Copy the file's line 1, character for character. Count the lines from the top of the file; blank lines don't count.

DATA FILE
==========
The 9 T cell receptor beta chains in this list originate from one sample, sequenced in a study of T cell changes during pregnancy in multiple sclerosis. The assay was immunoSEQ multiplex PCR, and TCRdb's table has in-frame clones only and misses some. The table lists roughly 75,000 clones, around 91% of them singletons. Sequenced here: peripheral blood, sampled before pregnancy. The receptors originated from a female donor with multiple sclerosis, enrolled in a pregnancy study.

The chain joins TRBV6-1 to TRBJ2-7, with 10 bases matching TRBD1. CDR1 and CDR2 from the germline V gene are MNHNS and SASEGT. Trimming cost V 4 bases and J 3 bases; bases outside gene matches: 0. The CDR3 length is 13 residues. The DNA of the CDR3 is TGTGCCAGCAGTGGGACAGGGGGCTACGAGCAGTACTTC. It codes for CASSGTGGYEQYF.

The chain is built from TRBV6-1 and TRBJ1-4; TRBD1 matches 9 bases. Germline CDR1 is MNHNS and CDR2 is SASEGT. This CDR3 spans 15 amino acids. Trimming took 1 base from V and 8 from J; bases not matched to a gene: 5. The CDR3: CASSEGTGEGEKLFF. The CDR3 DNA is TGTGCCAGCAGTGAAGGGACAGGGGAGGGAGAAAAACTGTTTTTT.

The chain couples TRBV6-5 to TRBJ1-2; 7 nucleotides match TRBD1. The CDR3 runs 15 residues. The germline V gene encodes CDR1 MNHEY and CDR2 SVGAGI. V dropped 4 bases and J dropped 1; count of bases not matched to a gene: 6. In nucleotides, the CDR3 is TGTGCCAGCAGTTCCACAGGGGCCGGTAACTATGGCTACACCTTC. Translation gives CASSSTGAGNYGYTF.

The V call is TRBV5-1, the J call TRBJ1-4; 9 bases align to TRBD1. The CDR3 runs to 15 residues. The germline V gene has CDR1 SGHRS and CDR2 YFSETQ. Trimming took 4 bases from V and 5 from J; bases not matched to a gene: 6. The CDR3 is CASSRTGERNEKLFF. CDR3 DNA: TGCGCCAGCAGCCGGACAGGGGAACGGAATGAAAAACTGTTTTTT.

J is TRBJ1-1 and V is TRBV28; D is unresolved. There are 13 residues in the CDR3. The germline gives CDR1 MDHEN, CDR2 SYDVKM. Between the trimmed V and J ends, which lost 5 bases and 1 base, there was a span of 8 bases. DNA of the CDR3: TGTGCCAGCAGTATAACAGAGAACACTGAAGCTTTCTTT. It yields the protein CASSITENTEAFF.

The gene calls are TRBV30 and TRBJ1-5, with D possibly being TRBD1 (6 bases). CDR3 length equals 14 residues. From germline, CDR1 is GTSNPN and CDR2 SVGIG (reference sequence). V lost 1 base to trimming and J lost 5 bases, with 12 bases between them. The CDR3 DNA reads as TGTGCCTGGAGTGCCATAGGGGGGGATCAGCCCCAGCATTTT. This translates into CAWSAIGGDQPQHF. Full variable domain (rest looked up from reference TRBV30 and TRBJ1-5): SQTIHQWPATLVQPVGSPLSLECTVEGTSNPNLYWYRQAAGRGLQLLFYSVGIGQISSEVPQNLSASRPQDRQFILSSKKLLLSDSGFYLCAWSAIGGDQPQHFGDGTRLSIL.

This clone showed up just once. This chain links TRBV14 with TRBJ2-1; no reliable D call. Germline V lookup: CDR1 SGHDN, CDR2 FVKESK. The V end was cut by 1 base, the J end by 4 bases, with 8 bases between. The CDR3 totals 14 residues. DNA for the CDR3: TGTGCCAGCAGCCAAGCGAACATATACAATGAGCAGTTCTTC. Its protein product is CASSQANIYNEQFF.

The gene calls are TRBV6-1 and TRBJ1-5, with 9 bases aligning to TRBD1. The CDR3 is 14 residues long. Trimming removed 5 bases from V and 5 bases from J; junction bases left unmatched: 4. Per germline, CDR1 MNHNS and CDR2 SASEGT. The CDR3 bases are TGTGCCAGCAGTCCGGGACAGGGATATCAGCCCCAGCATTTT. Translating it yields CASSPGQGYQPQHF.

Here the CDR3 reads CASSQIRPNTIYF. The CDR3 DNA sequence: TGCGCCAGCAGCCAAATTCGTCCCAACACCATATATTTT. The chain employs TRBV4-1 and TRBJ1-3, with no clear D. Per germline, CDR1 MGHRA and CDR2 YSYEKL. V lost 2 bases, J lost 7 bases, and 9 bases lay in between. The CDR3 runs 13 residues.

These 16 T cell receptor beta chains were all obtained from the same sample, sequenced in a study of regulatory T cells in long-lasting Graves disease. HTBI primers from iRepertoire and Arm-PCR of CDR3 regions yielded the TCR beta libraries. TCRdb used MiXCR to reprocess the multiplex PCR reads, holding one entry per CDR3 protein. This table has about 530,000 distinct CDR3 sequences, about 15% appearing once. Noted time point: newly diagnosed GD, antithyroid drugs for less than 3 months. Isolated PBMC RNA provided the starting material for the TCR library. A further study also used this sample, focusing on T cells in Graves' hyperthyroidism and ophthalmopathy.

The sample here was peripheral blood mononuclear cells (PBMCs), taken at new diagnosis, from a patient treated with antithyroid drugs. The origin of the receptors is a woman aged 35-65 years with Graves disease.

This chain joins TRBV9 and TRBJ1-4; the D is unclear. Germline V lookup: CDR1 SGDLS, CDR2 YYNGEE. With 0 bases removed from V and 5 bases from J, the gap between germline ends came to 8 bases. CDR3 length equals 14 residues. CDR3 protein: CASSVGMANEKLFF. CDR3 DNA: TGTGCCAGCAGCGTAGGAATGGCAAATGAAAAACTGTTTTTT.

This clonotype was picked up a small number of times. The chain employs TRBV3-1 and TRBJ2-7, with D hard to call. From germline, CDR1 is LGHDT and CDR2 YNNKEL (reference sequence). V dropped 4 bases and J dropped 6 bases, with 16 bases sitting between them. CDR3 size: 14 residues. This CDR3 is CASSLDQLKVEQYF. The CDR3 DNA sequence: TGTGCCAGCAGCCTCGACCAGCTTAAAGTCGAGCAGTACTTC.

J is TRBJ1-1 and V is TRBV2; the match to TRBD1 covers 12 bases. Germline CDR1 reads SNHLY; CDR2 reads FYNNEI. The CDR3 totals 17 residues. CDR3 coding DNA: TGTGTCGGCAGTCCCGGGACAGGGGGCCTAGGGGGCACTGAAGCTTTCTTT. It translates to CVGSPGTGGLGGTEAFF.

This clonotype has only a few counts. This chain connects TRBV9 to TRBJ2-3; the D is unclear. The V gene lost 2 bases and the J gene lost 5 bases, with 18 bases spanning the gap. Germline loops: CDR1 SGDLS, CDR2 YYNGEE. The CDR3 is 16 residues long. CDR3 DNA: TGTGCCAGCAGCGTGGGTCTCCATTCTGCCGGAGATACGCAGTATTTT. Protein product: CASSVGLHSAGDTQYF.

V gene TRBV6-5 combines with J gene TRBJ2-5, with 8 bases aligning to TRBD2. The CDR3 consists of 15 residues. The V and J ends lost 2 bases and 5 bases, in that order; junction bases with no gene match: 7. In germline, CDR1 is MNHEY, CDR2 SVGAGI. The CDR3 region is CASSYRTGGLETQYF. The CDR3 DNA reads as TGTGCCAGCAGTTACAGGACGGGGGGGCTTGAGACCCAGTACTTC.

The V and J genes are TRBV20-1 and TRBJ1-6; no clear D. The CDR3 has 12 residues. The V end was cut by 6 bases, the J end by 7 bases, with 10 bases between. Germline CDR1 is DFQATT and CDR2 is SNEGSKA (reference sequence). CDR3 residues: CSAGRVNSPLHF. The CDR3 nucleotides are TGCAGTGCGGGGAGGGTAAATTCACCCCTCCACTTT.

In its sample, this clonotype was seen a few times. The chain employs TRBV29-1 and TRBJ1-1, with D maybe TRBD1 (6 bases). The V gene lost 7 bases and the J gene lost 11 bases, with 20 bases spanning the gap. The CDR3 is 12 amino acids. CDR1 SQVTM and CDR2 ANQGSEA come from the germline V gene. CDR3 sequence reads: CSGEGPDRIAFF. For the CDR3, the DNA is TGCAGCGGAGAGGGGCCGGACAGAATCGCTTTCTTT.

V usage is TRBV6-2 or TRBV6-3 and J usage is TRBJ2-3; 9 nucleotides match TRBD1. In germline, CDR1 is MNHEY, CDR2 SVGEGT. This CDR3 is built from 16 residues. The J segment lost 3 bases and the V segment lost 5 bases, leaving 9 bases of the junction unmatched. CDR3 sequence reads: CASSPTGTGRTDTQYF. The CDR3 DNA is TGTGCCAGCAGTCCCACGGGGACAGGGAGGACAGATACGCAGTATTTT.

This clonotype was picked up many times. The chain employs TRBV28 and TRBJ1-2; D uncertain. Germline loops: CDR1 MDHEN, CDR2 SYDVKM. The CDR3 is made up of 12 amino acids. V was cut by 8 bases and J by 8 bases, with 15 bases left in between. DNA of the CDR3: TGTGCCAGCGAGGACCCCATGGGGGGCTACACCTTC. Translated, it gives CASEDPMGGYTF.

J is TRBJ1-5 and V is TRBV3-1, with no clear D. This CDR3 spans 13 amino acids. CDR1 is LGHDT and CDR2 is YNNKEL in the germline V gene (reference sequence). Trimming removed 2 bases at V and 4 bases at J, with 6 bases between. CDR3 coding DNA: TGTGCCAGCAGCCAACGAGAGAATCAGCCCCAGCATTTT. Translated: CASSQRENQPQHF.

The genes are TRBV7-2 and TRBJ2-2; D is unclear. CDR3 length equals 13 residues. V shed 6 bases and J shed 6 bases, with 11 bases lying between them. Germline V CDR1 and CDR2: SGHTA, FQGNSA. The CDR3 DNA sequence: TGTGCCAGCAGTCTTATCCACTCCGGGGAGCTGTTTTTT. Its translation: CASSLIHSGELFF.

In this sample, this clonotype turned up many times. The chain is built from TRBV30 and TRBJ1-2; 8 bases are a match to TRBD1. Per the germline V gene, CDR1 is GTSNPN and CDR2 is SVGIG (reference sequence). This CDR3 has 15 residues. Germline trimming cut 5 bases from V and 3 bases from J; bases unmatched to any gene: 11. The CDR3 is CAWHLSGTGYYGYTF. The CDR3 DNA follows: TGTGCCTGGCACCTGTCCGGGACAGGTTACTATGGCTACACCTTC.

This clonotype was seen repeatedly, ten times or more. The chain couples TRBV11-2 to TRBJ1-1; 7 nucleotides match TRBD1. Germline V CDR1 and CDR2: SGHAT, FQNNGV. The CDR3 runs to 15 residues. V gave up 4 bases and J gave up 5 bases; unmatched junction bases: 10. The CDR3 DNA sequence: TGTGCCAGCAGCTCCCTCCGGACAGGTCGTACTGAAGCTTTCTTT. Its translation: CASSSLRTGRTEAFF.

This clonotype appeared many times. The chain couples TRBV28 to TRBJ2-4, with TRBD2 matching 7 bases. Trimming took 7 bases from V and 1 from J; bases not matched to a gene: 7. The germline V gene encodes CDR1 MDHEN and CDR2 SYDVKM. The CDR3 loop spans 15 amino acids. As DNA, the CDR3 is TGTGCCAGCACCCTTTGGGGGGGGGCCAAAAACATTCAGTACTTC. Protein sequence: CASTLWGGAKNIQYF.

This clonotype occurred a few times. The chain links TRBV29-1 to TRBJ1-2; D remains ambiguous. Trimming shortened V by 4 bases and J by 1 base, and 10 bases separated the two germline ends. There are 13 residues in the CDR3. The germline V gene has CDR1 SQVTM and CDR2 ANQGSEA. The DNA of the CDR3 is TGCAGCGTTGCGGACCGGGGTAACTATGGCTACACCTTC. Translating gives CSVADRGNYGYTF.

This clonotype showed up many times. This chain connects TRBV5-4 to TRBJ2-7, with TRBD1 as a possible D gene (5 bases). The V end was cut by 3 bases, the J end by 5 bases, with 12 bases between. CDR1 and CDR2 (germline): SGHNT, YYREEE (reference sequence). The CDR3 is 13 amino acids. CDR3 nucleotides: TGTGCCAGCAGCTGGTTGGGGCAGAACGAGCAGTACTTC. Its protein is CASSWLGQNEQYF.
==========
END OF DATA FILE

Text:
The 9 T cell receptor beta chains in this list originate from one sample, sequenced in a study of T cell changes during pregnancy in multiple sclerosis. The assay was immunoSEQ multiplex PCR, and TCRdb's table has in-frame clones only and misses some. The table lists roughly 75,000 clones, around 91% of them singletons. Sequenced here: peripheral blood, sampled before pregnancy. The receptors originated from a female donor with multiple sclerosis, enrolled in a pregnancy study.